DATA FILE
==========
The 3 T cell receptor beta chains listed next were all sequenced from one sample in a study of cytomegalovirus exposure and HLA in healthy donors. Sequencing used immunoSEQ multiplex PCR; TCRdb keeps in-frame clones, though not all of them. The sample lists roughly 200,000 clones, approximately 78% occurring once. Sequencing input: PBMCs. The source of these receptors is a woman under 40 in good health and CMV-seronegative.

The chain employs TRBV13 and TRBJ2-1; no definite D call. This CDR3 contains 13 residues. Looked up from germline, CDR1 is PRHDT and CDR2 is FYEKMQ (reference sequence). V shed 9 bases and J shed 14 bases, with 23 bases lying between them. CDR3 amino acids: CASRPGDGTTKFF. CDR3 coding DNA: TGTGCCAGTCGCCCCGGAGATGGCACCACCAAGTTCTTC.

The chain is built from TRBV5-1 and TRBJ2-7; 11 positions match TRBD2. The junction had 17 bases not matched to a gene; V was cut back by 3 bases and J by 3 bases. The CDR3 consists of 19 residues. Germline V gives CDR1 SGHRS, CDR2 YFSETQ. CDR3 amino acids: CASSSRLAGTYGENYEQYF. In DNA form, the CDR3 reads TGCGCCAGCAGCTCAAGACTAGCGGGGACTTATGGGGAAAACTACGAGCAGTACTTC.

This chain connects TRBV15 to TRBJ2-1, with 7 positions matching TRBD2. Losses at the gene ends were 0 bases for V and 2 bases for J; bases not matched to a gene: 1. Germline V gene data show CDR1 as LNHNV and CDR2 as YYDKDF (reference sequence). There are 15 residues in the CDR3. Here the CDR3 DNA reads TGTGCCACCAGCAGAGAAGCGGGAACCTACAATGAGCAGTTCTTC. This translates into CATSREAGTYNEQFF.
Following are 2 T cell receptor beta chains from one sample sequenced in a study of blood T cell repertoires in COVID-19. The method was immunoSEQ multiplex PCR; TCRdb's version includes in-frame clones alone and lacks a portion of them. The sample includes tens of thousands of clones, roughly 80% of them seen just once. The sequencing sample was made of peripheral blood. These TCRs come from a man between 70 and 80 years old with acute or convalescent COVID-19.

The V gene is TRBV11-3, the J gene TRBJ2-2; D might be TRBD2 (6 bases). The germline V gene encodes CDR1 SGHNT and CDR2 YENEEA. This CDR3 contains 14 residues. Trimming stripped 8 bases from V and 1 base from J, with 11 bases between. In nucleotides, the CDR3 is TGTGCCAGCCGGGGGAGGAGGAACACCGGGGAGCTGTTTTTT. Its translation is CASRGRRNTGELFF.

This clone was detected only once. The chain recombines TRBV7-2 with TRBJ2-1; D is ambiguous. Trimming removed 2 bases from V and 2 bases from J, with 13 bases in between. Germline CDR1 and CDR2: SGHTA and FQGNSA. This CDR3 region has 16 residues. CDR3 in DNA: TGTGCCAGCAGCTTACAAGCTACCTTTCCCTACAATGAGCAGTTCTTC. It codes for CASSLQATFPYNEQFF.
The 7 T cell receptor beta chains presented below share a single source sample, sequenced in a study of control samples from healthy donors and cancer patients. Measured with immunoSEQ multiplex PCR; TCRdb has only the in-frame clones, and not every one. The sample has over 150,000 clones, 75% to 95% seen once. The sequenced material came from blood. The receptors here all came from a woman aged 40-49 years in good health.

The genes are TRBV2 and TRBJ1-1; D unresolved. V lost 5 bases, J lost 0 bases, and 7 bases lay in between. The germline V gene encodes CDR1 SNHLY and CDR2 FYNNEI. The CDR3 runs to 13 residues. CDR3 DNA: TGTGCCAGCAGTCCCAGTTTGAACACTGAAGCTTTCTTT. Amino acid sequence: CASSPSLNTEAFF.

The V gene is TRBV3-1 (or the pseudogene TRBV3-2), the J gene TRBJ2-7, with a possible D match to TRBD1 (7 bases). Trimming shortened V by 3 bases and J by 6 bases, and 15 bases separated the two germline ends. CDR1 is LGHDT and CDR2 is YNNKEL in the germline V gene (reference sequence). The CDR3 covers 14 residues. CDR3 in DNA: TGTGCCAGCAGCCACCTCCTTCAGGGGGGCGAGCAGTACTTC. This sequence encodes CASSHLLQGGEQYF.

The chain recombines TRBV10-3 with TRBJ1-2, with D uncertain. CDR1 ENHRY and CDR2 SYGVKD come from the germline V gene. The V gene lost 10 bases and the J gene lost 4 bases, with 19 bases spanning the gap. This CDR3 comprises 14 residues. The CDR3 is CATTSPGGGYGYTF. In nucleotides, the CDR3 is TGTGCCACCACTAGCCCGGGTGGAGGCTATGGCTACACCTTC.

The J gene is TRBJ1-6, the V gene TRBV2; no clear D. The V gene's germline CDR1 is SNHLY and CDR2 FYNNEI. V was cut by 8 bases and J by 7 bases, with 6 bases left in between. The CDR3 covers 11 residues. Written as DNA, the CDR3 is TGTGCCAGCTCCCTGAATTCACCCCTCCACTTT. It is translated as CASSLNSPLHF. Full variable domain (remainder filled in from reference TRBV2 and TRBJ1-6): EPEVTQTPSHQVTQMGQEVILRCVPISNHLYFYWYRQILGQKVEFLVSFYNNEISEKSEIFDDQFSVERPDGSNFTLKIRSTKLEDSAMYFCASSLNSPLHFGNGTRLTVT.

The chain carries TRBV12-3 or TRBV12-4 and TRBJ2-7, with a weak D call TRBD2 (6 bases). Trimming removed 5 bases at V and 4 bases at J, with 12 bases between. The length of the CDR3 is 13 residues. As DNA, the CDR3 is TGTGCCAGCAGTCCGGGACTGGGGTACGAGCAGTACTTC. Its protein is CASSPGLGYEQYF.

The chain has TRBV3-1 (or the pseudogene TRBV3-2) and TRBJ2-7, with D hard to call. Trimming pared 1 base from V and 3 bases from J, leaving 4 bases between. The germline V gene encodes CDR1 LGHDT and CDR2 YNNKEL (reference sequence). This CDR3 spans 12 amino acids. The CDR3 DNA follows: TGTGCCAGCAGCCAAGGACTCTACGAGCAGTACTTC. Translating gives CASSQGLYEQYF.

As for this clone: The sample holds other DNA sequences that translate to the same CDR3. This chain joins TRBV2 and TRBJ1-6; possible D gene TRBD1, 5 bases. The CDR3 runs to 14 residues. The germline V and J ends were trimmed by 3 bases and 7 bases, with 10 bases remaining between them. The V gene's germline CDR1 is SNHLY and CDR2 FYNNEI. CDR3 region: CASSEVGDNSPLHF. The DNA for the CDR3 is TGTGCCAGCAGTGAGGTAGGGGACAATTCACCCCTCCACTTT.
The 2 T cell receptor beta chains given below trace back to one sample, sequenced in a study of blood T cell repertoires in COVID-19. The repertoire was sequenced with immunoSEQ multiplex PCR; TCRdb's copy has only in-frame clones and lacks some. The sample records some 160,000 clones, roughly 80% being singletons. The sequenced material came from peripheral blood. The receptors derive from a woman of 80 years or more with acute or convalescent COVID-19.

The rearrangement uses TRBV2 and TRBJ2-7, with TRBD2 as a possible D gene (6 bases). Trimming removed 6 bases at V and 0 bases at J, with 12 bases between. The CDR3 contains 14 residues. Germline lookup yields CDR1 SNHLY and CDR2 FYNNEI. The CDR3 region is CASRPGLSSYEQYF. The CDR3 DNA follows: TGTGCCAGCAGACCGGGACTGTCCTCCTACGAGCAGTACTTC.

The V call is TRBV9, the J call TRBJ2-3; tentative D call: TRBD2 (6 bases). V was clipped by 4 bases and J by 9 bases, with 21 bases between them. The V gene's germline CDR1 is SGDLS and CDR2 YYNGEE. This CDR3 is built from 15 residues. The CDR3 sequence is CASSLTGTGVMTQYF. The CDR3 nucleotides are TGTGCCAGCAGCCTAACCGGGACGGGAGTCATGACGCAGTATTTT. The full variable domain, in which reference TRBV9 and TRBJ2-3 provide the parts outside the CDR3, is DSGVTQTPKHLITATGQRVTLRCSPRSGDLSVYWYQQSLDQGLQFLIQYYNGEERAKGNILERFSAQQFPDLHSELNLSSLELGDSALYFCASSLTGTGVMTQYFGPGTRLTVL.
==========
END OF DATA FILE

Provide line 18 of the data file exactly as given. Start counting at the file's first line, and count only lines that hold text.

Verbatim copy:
The V call is TRBV9, the J call TRBJ2-3; tentative D call: TRBD2 (6 bases). V was clipped by 4 bases and J by 9 bases, with 21 bases between them. The V gene's germline CDR1 is SGDLS and CDR2 YYNGEE. This CDR3 is built from 15 residues. The CDR3 sequence is CASSLTGTGVMTQYF. The CDR3 nucleotides are TGTGCCAGCAGCCTAACCGGGACGGGAGTCATGACGCAGTATTTT. The full variable domain, in which reference TRBV9 and TRBJ2-3 provide the parts outside the CDR3, is DSGVTQTPKHLITATGQRVTLRCSPRSGDLSVYWYQQSLDQGLQFLIQYYNGEERAKGNILERFSAQQFPDLHSELNLSSLELGDSALYFCASSLTGTGVMTQYFGPGTRLTVL.